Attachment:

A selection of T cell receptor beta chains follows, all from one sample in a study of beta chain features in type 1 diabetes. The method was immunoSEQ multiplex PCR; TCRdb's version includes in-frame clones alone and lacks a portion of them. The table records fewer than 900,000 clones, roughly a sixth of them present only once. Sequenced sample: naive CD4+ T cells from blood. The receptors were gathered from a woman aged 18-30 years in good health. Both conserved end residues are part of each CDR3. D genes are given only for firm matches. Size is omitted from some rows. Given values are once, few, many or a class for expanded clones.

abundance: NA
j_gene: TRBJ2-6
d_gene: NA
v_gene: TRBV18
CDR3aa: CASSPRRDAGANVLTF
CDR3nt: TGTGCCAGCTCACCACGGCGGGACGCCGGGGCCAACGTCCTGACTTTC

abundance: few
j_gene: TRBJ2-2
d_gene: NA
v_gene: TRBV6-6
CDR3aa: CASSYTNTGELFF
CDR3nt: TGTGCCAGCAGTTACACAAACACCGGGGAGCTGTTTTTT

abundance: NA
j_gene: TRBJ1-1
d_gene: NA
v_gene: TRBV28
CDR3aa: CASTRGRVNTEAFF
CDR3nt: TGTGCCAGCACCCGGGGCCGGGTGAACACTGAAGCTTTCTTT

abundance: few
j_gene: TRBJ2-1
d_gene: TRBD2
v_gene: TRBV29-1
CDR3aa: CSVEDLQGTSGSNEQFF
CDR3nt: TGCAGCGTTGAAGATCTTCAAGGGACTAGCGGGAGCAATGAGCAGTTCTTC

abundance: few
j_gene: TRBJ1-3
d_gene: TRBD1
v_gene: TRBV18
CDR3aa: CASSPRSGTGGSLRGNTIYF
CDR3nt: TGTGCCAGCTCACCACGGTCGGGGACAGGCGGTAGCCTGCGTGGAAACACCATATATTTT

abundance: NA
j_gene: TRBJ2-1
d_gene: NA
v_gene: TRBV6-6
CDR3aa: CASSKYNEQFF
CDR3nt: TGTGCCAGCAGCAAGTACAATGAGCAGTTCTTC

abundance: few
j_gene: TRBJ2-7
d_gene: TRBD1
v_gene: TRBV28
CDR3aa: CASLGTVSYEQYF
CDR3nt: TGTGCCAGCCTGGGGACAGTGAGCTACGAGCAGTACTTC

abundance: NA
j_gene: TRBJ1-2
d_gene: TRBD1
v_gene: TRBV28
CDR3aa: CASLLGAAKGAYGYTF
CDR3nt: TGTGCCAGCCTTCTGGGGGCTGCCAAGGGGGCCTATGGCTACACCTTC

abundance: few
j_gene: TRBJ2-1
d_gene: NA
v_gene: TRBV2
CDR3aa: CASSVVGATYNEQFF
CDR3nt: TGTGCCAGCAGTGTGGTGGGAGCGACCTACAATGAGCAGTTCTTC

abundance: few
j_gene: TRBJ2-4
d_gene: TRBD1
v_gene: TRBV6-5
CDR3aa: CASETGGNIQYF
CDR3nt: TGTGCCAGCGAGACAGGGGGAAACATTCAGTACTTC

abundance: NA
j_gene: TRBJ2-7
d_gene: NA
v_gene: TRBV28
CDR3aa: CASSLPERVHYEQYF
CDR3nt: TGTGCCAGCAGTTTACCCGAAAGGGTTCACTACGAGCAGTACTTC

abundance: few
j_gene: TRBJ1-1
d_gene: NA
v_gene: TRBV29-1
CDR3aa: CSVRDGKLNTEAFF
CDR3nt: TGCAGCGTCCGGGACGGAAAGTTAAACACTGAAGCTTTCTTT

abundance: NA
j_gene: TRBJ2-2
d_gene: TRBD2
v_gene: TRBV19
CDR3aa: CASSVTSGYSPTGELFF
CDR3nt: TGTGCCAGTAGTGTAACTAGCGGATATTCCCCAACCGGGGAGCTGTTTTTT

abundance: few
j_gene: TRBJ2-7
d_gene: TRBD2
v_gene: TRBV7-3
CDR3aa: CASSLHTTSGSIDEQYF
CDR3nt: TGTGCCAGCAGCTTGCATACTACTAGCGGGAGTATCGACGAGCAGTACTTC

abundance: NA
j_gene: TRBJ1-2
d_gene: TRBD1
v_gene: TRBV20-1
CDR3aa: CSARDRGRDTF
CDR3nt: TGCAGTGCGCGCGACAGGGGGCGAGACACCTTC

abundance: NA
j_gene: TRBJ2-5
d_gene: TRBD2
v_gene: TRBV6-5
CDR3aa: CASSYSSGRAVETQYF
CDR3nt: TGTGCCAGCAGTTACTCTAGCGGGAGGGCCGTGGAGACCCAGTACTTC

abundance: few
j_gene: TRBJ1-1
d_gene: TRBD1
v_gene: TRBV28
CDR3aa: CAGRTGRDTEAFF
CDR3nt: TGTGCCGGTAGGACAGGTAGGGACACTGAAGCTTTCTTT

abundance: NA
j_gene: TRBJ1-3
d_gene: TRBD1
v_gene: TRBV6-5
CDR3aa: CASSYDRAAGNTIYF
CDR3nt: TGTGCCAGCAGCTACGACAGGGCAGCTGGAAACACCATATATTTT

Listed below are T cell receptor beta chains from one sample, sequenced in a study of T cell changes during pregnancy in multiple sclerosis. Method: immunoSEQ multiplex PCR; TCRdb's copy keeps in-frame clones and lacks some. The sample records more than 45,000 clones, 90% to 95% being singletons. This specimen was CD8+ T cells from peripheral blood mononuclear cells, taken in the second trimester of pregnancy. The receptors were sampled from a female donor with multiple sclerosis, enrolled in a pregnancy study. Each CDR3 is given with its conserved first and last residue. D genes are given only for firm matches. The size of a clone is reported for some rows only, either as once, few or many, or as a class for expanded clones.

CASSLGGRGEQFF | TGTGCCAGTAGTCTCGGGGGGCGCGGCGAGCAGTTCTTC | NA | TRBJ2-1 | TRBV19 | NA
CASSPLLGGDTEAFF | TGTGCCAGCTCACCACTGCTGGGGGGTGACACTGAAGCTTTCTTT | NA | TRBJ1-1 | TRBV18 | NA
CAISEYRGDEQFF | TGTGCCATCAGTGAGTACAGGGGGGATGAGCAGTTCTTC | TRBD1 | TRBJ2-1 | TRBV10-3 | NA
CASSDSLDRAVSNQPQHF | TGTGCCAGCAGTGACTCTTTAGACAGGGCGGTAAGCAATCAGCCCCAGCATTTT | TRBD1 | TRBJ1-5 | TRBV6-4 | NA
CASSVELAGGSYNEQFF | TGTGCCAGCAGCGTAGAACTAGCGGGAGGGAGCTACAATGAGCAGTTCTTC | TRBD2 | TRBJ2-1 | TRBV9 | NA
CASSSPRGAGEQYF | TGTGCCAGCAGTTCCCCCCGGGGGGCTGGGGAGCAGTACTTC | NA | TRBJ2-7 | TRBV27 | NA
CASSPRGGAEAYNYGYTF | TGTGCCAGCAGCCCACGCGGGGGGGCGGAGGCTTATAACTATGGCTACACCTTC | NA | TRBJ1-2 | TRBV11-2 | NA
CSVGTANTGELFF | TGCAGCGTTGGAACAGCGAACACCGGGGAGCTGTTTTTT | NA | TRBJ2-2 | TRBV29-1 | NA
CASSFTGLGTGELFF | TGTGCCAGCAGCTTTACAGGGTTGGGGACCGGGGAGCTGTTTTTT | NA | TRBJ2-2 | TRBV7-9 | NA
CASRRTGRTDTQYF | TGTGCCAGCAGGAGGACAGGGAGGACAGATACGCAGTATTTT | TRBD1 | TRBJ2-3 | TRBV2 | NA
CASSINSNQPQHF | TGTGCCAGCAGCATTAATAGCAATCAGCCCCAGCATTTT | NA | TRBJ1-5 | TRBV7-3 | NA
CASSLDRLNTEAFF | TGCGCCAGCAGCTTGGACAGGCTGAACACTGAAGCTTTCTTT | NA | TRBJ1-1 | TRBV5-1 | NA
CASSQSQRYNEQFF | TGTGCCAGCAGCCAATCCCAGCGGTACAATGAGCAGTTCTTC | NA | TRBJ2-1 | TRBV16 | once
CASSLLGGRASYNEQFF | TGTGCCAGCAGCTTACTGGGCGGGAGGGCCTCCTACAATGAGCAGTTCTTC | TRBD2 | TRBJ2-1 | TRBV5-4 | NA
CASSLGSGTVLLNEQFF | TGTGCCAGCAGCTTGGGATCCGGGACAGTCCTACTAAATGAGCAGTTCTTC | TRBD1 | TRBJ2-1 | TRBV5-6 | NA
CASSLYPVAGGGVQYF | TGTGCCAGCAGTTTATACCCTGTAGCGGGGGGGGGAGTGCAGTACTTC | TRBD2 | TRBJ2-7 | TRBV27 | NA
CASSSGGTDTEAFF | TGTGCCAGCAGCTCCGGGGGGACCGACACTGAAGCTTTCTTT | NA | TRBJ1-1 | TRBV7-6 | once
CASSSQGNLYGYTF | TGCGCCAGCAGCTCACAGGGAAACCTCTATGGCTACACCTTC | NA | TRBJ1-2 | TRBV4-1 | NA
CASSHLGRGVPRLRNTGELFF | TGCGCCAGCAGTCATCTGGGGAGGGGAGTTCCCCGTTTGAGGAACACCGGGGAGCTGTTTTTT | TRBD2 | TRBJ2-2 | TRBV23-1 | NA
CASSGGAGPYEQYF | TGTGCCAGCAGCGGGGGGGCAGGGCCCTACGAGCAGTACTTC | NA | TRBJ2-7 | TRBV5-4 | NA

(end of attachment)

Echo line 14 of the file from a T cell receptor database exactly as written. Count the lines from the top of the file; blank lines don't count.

abundance: NA